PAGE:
Materials and Methods

Males of orchid bees were collected in a protection area in Capela municipality in Sergipe state (10°46'S, 37°01'W), Brazil between January 2012 and December 2013. We attracted males by using chemical baits (cineole, eugenol and vanillin), which were separately soaked in cotton balls inside perforated plastic bottles [27]. Each bee was then captured when tried to land on the baits, put in individual vials, and sacrificed by cooling.

Later, seventeen species of Euglossini were identified: Eufriesea atlantica Nemésio, Eufriesea surinamensis Linnaeus, Exaerete smaragdina Guérin-Méneville, Exaerete frontalis Guérin-Méneville, Eulaema niveofasciata Friese, Eulaema nigrita Lepeletier, Eulaema cingulata Fabricius, Eulaema atleticana Nemésio, Euglossa cordata Linnaeus, Euglossa fimbriata Rebêlo & Moure, Euglossa hemichlora Cockerell, Euglossa ignita Smith, Euglossa liopoda Dressler, Euglossa nanomelanotricha Nemésio, Euglossa pleosticta Dressler, Euglossa securigera Dressler, and Euglossa townsendi Cockerell.

The compounds from males were extracted by individually adding 2 ml of 95% n-hexane (Mallinckrodt Chemicals) for 2 min, and the extracts were analyzed using a GCMS-QP2010 ultra SHIMADZU (DB-5MS, 30 m) with helium gas as the carrier (1 ml/min). The oven program included increasing the temperature from 150 to 300°C at a rate of 5°C/min and maintaining the final temperature for 15 min. To identify the double bonds in alkenes and alkadienes, the remaining extract was reacted with dimethyl disulfide (DMDS) following the methods of Carlson et al. [28]. The chromatograms were analyzed using n-alkane standards (Sigma Chemical Co.), and the quantification was based on the peak area. In addition to the standards, the NIST8.0 and FFNSC1.3 libraries as well as the Kovats index were used for analysis.

Peak areas were standardized to represent relative contributions, which were then square root transformed. From these data, a triangular similarity matrix based on the Bray-Curtis index was derived. A typical profile for each species was traced.

Species similarity (in relative proportion) was ordinated in two dimensions using nonmetric multidimensional scaling (MDS), in which deviations are expressed in terms of “stress”; values <0.15 indicate a good fit of the structure plotted. One-way similarity analysis (ANOSIM) was tested among the species [29]. This type of analysis compared differences among groups using the median values according to the Bray-Curtis dissimilarity measures multivariate data. In this analysis, the R values range from -1 to 1, with R = 0 indicating similarity and R = 1 indicating dissimilarity. Negative values are rare, and they indicate high dissimilarity within each group and among the groups [9]. The SIMPER analysis identified the compounds that differed among the species.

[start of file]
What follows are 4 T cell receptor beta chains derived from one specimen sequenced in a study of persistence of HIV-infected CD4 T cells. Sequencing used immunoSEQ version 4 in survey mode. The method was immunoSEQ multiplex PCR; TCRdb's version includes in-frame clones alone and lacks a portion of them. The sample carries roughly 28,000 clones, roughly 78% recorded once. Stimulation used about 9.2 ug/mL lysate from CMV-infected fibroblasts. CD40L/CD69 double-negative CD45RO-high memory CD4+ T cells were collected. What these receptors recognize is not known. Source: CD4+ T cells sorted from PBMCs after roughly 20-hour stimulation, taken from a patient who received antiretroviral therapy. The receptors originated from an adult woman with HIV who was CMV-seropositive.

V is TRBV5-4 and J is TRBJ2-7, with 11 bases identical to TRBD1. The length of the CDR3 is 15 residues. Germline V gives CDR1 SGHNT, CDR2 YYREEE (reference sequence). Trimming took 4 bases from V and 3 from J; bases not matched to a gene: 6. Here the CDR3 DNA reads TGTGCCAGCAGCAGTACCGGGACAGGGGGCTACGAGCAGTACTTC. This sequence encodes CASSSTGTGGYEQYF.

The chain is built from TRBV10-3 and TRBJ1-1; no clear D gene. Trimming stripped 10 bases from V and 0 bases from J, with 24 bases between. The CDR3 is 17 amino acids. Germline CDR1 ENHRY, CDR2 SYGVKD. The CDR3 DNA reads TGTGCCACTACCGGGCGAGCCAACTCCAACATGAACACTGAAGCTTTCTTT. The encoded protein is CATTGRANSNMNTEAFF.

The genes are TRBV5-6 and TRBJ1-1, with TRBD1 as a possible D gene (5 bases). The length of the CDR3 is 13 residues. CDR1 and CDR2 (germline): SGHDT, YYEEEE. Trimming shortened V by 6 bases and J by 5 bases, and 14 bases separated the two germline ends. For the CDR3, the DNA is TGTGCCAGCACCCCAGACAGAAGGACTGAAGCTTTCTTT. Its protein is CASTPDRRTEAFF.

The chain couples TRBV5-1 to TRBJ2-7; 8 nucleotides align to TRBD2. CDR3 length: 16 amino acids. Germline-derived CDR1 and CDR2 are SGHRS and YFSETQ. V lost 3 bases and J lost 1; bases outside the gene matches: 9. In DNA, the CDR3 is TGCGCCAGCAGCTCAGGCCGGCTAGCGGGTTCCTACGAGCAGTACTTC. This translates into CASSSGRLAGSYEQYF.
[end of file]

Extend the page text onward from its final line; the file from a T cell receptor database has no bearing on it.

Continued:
To evaluate the individual influence of hydrocarbons on species and the tendency of the species to separate by gender, a principal coordinate analysis (PCO) was used. Axes resulting from the PCOs were plotted to view the main compounds that separated the groups. PCO is a generalization of canonical analysis of principal coordinates, but it preserves different distances of similarity [30]. Centroid analysis calculates the distance between groups and the distance of centroids. Centroid analysis was used to verify the distance among the genera. PRIMER v.6.0 was used for all of the analyses.

The R software [31] was used for a cluster analysis to separate species according to the compounds in the cuticle, which permitted the identification of potential similarity and dissimilarity among the species. This analysis grouped the species in classes based on similarity degrees considering all variables.


The cuticle hydrocarbon analyses revealed 108 compounds in total, including saturated and unsaturated alkanes, alkenes, and alkadienes (S1 Table). These compounds ranged from 16 to 37 carbon atoms in chain length. The compounds that were common to all species were (Z)-9-nonacosene, tricosane, pentacosane, heptacosane, nonacosane, and hentriacontane (Table 1). The chemical diversity was higher in Eulaema and Exaerete.

Table 1. Relative contribution (%) of cuticular hydrocarbon composition in Euglossini males. Number of analyzed individuals in parenthesis.

Among the four genera analyzed (Fig 1), Exaerete was the only that showed the following exclusive compounds in all of the species identified: one (Z,Z)-C33 compound and two (Z,Z)-C34 compounds. The other genera exhibited compounds that varied (presence/absence) among the species. Exaerete had a higher proportion of alkadienes (Ex. frontalis: 33.33% and Ex. smaragdina: 25%).

Fig 1. Euglossini bee Genera.

A–Eulaema (Eulaema atleticana); B–Eufriesea (Eufriesea surimanensis); C–Exaerete (Exaerete frontalis); D–Euglossa (Euglossa pleosticta).

Eulaema had the second highest composition of alkadienes, and alkadienes were absent in Eufriesea. Moreover, some Euglossa species had the highest percentages of methyl groups. Alkane and alkene were common to all species, with an average percentage composition of 42 and 44%, respectively.

The variability of compounds in different species, evaluated by the permutation test through ANOSIM, revealed significant differences among genera (R = 0.635 and P<0.02). To examine the hypothesis of significant differences in the genera, the similarity analysis showed that the major differences were between Eufriesea x Exaerete (R = 1.0 and P<33.1) and Euglossa x Exaerete (R = 1.0 and P<1.8).

The compounds that mostly contributed to the similarity and dissimilarity within and between the groups formed in the cluster analysis were defined by the similarity percentages (SIMPER). With regard to the diagnoses within each group, the major similarity occurred in Eufriesea species (67.12%), followed by Exaerete (65.50%), Euglossa (65.14%) and Eulaema (52.51%).